• Quantification of Aeromonas hydrophila strain by real-time PCR
The quantitative detection of A. hydrophila was performed by using extracted DNA, SYBR Green Master Mix (Qiagen, Chadstone, Australia) and forward and reverse primers of the specific target gene A. hydrophila (gyrB) [50] (Table 2). The Quantitative PCR assays were conducted in a Rotor-Gene 6000 Series real-time PCR machine; the reaction was run against a set of standards generated with the spiked samples of known concentrations. The A. hydrophila concentration in each DNA sample was calculated by interpolating the Ct values of DNA samples from spleen tissues into the generated standard calibration curves, and then, their log10 of the CFU numbers was estimated. The relative gene expression data were analyzed using the 2−ΔΔCt method [52].
  • Quantification of Aeromonas hydrophila virulence gene (A-hyd Aerolysin) by real-time PCR
Total RNA was extracted from fish spleen tissues using a QIAamp RNeasy Mini kit (Qiagen GmbH, Hilden, Germany). The concentration of the extracted RNA was assayed using a Spectrostar NanoDropTM 2000 spectrophotometer (Thermo Fisher Scientific Inc., Waltham, MA, USA). The RNA purity was then confirmed by the absorbance ratio (260 and 280 nm). cDNA was synthesized using kits of RevertAidTM H Minus, (Fermentas Life Science, Pittsburgh, PA, USA); then, 1 μL of this cDNA was mixed with 12.5 μL 2× SYBR® Green PCR mix with ROX from BioRad, 5.5 μL RNase free water and 0.5 μL (10 pmol/μL) of each forward and reverse primer for A-hyd Aerolysin [53] were added Table 2. 16S rRNA gene was used as an internal housekeeping gene. The real-time PCR amplification and the analysis of relative gene expression were performed using the 2−ΔΔCt method [52].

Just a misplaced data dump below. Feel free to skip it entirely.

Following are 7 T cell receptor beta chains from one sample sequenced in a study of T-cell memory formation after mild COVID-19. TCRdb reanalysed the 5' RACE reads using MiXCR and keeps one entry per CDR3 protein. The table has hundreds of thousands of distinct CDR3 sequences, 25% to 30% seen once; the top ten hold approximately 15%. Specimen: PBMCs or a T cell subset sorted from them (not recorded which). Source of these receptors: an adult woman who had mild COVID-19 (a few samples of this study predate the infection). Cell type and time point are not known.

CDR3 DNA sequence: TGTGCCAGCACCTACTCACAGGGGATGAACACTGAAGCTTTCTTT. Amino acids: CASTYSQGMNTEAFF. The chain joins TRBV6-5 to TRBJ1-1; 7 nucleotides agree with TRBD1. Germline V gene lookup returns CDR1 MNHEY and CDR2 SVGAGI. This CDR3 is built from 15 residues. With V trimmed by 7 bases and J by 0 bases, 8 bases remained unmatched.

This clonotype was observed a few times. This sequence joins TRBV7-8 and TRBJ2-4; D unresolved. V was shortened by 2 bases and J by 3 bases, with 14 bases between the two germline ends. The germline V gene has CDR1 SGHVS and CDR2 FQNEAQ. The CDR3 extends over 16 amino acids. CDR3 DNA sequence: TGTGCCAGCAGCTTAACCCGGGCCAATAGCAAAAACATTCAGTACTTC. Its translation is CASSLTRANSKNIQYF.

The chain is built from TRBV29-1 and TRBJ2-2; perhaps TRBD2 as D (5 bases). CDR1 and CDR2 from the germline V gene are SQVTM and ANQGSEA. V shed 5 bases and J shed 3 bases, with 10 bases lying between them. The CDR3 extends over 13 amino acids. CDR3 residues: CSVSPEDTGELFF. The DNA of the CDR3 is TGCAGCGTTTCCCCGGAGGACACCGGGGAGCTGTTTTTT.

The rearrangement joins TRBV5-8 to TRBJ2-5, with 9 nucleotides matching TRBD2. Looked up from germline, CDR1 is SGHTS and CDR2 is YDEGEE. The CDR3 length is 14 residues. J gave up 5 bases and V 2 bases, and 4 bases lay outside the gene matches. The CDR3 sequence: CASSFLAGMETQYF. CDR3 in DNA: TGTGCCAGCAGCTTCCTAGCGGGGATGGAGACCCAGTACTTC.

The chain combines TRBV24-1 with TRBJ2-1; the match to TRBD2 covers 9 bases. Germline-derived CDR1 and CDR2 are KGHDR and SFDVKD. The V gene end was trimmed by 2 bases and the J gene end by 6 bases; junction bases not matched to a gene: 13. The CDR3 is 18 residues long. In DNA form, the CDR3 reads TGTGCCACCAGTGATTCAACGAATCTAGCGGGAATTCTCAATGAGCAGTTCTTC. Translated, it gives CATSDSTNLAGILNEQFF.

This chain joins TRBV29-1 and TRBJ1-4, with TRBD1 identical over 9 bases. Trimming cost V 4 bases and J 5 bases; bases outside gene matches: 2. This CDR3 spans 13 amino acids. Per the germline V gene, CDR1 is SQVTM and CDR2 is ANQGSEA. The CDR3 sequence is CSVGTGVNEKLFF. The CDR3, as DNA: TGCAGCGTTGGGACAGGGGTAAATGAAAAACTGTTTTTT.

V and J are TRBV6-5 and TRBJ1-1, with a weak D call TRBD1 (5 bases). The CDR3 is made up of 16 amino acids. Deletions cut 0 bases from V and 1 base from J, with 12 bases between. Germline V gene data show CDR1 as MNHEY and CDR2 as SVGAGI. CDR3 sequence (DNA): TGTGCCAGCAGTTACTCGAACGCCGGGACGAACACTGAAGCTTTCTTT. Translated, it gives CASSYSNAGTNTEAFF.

2.11. Statistical Analysis

The data were analyzed after confirming the homogeneity of variance among experimental groups by Levene’s test (the effects of the replicate were analyzed but not significant) by GLM (general linear model) two-way analysis of variance, using PASW statistics 18 (SPSS Inc., Chicago, IL, USA) to clarify the effects of biofloc carbon sources and dietary protein sources, and their interaction.
Tukey’s test was used to separate the means when the treatment difference was significant at p-value < 0.05. Residual standard deviation (RSD) was calculated as the square root of the error mean square divided by the square root of the number of samples.

3. Results

3.1. The Effect of Different Dietary Protein Sources and Carbon Sources on Water Quality Parameters of Nile Tilapia Rearing Water